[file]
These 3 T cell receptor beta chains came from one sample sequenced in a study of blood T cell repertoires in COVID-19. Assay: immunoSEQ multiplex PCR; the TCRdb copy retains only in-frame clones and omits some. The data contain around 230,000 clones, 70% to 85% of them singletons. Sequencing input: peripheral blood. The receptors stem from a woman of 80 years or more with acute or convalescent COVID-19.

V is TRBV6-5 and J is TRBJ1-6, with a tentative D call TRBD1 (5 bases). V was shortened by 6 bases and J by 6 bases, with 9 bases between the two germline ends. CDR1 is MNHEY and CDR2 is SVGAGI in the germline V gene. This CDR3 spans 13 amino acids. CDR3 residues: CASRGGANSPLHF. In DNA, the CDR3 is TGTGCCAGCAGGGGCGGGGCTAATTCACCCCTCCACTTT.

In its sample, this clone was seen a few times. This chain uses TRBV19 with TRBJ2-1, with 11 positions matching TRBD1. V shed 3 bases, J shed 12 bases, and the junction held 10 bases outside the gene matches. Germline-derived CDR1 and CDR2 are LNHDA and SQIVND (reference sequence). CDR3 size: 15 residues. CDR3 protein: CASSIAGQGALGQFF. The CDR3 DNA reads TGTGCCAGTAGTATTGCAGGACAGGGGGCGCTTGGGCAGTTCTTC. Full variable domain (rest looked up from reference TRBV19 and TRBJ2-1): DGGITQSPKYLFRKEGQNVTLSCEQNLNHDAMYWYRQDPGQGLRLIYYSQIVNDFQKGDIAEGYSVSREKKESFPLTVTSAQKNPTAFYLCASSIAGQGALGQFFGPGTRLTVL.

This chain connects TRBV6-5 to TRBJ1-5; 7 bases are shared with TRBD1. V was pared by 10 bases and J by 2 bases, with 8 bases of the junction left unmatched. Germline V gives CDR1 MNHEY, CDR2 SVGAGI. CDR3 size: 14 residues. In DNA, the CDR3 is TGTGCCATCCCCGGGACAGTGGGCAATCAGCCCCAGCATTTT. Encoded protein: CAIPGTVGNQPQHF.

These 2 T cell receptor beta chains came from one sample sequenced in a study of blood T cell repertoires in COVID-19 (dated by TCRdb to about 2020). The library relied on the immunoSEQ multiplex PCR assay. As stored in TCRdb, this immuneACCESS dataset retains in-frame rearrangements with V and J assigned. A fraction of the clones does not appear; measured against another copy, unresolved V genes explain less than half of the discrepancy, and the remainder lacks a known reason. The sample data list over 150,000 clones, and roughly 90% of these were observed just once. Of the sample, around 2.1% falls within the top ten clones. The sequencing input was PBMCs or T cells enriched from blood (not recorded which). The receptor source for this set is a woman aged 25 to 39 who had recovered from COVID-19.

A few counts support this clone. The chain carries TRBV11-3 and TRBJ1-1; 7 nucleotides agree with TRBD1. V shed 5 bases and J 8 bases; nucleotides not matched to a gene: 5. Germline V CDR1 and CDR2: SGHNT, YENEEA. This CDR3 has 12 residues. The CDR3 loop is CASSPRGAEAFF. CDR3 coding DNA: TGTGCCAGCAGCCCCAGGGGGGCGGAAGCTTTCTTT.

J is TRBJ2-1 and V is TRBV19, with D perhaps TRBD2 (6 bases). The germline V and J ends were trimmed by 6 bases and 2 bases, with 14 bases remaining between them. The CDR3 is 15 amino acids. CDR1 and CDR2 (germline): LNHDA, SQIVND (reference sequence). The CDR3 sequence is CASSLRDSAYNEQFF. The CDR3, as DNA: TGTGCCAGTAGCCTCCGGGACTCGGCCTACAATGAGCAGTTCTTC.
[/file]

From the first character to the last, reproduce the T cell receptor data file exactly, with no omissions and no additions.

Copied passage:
These 3 T cell receptor beta chains came from one sample sequenced in a study of blood T cell repertoires in COVID-19. Assay: immunoSEQ multiplex PCR; the TCRdb copy retains only in-frame clones and omits some. The data contain around 230,000 clones, 70% to 85% of them singletons. Sequencing input: peripheral blood. The receptors stem from a woman of 80 years or more with acute or convalescent COVID-19.

V is TRBV6-5 and J is TRBJ1-6, with a tentative D call TRBD1 (5 bases). V was shortened by 6 bases and J by 6 bases, with 9 bases between the two germline ends. CDR1 is MNHEY and CDR2 is SVGAGI in the germline V gene. This CDR3 spans 13 amino acids. CDR3 residues: CASRGGANSPLHF. In DNA, the CDR3 is TGTGCCAGCAGGGGCGGGGCTAATTCACCCCTCCACTTT.

In its sample, this clone was seen a few times. This chain uses TRBV19 with TRBJ2-1, with 11 positions matching TRBD1. V shed 3 bases, J shed 12 bases, and the junction held 10 bases outside the gene matches. Germline-derived CDR1 and CDR2 are LNHDA and SQIVND (reference sequence). CDR3 size: 15 residues. CDR3 protein: CASSIAGQGALGQFF. The CDR3 DNA reads TGTGCCAGTAGTATTGCAGGACAGGGGGCGCTTGGGCAGTTCTTC. Full variable domain (rest looked up from reference TRBV19 and TRBJ2-1): DGGITQSPKYLFRKEGQNVTLSCEQNLNHDAMYWYRQDPGQGLRLIYYSQIVNDFQKGDIAEGYSVSREKKESFPLTVTSAQKNPTAFYLCASSIAGQGALGQFFGPGTRLTVL.

This chain connects TRBV6-5 to TRBJ1-5; 7 bases are shared with TRBD1. V was pared by 10 bases and J by 2 bases, with 8 bases of the junction left unmatched. Germline V gives CDR1 MNHEY, CDR2 SVGAGI. CDR3 size: 14 residues. In DNA, the CDR3 is TGTGCCATCCCCGGGACAGTGGGCAATCAGCCCCAGCATTTT. Encoded protein: CAIPGTVGNQPQHF.

These 2 T cell receptor beta chains came from one sample sequenced in a study of blood T cell repertoires in COVID-19 (dated by TCRdb to about 2020). The library relied on the immunoSEQ multiplex PCR assay. As stored in TCRdb, this immuneACCESS dataset retains in-frame rearrangements with V and J assigned. A fraction of the clones does not appear; measured against another copy, unresolved V genes explain less than half of the discrepancy, and the remainder lacks a known reason. The sample data list over 150,000 clones, and roughly 90% of these were observed just once. Of the sample, around 2.1% falls within the top ten clones. The sequencing input was PBMCs or T cells enriched from blood (not recorded which). The receptor source for this set is a woman aged 25 to 39 who had recovered from COVID-19.

A few counts support this clone. The chain carries TRBV11-3 and TRBJ1-1; 7 nucleotides agree with TRBD1. V shed 5 bases and J 8 bases; nucleotides not matched to a gene: 5. Germline V CDR1 and CDR2: SGHNT, YENEEA. This CDR3 has 12 residues. The CDR3 loop is CASSPRGAEAFF. CDR3 coding DNA: TGTGCCAGCAGCCCCAGGGGGGCGGAAGCTTTCTTT.

J is TRBJ2-1 and V is TRBV19, with D perhaps TRBD2 (6 bases). The germline V and J ends were trimmed by 6 bases and 2 bases, with 14 bases remaining between them. The CDR3 is 15 amino acids. CDR1 and CDR2 (germline): LNHDA, SQIVND (reference sequence). The CDR3 sequence is CASSLRDSAYNEQFF. The CDR3, as DNA: TGTGCCAGTAGCCTCCGGGACTCGGCCTACAATGAGCAGTTCTTC.